The approach that some people take to estate planning involves getting the process over with as quickly as possible. They find it unpleasant to think about what happens after they die and may rush through the process. Frequently, people may choose to draft a will and nothing else.
A will certainly plays an important role in many modern estate plans. However, comprehensive estate planning can offer more long-term benefits than simply drafting a will. Those already sitting down to draft a will may benefit from addressing other matters as well. People typically need to include the following resources in more comprehensive estate plans.
Wills and possibly trusts can help people transfer property to others after their deaths. These testamentary documents are the backbone of any estate plan. Testators often draft wills to clarify who should inherit their property and name guardians for their minor children. They may also want to use a trust. Some people use a trust instead of a will, while others may create a will and a trust. The size of someone’s estate, parties who may inherit from the estate and other personal factors influence which option is the best choice.
Powers of attorney
Testamentary documents are not the only paperwork a thorough estate plan should include. People can also talk about what might happen if they experience a major personal emergency. Powers of attorney allow people to designate someone they trust to manage their medical and financial matters if they become incapacitated. Given that people’s health may decline when they age, they may want to address permanent incapacitation. If someone creates durable powers of attorney, they can significantly reduce the likelihood that they would be subject to a guardianship later in life if their health declines.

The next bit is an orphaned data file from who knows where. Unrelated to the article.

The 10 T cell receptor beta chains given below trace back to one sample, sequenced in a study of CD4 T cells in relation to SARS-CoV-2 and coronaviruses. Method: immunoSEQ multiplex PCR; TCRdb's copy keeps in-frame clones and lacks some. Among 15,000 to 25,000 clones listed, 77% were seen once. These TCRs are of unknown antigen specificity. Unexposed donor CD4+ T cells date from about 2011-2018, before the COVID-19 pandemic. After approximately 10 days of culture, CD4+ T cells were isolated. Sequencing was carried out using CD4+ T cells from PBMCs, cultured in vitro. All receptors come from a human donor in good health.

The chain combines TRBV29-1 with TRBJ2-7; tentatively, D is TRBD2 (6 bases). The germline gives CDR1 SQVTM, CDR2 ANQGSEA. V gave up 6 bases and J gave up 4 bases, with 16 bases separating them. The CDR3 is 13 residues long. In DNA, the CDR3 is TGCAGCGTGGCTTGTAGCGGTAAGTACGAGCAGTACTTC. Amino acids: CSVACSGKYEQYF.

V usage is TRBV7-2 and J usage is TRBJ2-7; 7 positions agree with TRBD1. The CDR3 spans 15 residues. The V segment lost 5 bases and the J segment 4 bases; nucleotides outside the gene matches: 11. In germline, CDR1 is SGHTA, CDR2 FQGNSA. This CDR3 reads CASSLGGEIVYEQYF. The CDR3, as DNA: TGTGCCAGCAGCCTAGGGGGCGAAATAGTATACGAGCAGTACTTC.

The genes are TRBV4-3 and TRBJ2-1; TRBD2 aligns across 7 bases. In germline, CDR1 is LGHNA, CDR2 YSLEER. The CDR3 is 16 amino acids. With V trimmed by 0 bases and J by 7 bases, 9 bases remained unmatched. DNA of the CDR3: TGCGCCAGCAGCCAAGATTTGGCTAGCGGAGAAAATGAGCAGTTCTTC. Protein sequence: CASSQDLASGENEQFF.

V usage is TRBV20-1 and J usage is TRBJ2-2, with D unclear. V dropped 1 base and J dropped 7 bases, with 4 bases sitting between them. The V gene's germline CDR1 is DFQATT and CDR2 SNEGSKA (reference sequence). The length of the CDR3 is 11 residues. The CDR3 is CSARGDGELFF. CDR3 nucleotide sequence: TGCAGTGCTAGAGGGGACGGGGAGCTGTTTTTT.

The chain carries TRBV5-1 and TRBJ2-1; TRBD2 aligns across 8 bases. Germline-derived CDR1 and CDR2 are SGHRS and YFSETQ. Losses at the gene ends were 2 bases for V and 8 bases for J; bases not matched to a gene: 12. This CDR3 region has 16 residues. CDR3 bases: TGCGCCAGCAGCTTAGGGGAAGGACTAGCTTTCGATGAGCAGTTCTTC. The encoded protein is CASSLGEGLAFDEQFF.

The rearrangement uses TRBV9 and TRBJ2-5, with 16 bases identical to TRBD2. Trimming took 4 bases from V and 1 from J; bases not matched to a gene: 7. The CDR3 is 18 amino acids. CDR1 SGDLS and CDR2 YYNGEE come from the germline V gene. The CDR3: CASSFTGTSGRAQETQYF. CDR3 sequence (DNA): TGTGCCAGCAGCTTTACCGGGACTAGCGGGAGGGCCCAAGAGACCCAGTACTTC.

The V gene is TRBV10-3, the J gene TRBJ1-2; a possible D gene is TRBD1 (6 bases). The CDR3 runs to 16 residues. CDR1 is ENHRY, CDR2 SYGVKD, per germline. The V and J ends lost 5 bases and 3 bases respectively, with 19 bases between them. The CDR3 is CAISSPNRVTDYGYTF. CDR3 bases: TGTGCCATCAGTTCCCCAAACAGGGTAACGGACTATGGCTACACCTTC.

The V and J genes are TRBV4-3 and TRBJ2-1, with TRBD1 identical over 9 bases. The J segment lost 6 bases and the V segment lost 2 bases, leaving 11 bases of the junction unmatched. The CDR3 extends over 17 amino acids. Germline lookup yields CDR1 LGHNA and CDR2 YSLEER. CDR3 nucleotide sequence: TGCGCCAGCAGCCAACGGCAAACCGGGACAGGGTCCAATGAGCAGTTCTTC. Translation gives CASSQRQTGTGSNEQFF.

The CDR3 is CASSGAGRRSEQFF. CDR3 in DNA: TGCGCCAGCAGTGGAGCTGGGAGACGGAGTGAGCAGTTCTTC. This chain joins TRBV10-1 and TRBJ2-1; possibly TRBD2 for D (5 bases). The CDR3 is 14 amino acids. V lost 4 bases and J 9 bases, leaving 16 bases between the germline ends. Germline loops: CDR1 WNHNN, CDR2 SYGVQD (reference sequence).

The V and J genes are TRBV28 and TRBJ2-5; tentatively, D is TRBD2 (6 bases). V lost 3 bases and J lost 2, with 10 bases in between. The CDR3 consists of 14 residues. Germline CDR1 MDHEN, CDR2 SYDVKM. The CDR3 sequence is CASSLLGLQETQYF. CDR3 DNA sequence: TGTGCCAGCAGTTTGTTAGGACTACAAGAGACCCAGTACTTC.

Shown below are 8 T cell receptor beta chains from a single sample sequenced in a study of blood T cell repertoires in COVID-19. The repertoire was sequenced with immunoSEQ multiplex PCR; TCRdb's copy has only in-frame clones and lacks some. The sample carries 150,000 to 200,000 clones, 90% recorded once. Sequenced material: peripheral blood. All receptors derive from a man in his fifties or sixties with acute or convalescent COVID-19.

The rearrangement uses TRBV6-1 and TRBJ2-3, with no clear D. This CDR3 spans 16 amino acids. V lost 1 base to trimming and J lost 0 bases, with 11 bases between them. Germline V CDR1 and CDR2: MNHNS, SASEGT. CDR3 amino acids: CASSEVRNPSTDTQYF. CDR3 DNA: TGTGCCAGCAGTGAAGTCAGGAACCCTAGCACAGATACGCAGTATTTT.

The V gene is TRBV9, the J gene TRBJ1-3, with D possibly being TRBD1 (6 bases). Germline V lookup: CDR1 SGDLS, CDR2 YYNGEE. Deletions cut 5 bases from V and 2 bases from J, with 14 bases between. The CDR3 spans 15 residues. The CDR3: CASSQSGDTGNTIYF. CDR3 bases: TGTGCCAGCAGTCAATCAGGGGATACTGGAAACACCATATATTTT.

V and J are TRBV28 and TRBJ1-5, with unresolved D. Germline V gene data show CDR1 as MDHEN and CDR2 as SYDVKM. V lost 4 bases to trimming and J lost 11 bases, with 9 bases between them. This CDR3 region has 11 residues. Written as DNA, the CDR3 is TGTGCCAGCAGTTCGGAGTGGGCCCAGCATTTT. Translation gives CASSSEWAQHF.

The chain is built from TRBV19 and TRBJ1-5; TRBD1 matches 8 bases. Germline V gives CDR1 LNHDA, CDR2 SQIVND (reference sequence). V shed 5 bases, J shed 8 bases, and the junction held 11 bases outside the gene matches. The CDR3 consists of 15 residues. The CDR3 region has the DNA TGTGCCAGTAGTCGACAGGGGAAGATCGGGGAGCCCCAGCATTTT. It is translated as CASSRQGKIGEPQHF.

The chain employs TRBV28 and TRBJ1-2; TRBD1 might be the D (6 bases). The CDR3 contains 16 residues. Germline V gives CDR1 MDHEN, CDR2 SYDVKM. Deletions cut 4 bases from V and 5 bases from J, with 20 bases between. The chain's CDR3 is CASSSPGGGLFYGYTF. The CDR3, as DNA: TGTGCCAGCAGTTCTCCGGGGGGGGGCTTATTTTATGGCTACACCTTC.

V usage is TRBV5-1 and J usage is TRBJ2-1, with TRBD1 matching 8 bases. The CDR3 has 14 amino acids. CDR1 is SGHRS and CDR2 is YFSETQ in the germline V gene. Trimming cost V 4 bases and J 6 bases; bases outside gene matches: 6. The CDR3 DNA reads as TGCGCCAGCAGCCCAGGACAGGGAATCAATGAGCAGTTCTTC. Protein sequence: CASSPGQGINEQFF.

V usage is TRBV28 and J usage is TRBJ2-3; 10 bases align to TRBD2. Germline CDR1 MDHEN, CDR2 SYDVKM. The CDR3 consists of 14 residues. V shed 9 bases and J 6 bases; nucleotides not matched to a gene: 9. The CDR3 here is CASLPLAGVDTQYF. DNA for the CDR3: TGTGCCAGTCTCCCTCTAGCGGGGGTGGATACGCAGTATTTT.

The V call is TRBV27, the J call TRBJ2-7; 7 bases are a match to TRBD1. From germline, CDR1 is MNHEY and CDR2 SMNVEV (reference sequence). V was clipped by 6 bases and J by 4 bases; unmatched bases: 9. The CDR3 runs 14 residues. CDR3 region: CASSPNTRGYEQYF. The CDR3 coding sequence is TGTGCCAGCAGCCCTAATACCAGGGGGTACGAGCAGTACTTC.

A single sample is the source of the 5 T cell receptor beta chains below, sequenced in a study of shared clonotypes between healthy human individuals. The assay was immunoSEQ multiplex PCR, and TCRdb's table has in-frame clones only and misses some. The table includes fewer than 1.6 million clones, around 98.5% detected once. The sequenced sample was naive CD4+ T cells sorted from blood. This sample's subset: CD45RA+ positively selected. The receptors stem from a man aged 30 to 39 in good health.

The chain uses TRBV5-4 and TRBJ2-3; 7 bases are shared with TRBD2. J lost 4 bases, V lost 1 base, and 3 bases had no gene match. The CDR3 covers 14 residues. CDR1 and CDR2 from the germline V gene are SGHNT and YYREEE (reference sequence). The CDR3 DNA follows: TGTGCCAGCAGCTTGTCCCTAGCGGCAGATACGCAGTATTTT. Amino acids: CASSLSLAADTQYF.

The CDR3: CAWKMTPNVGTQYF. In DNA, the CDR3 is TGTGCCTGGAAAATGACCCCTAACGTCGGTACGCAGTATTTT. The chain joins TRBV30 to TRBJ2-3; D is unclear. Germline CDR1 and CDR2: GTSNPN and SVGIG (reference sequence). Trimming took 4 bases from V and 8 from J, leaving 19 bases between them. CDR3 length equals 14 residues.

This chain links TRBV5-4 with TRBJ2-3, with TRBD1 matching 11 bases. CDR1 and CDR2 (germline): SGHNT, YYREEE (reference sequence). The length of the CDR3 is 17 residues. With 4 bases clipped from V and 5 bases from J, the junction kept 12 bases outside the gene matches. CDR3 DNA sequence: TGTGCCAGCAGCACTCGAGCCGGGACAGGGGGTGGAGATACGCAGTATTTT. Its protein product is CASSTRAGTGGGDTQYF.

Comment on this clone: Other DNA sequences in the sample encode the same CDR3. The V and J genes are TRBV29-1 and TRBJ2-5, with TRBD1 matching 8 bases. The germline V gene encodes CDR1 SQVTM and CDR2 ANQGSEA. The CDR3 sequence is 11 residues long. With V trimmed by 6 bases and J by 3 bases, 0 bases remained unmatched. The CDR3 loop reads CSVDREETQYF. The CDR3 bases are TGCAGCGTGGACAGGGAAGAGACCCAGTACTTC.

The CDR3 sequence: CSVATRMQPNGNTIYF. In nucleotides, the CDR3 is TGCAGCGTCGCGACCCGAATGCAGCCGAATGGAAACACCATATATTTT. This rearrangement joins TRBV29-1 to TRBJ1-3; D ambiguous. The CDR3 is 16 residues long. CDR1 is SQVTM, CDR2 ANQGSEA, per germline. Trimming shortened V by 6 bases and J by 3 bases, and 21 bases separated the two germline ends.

Advance medical directives
Both Illinois and Michigan allow individuals to provide advance written instructions about their medical preferences. Advance healthcare directives describe someone’s wishes in depth. They may leave instructions about life support and anatomical gifts so that their loved ones have clarity about their true desires.
If someone intends to draft a will, it may be worthwhile to continue the estate planning process and draft other documents as well. People can plan for a future in which they might need Medicaid, provide guidance for their loved ones and protect themselves from unexpected emergencies. Creating a comprehensive estate plan can prove beneficial for a testator and the people closest to them alike.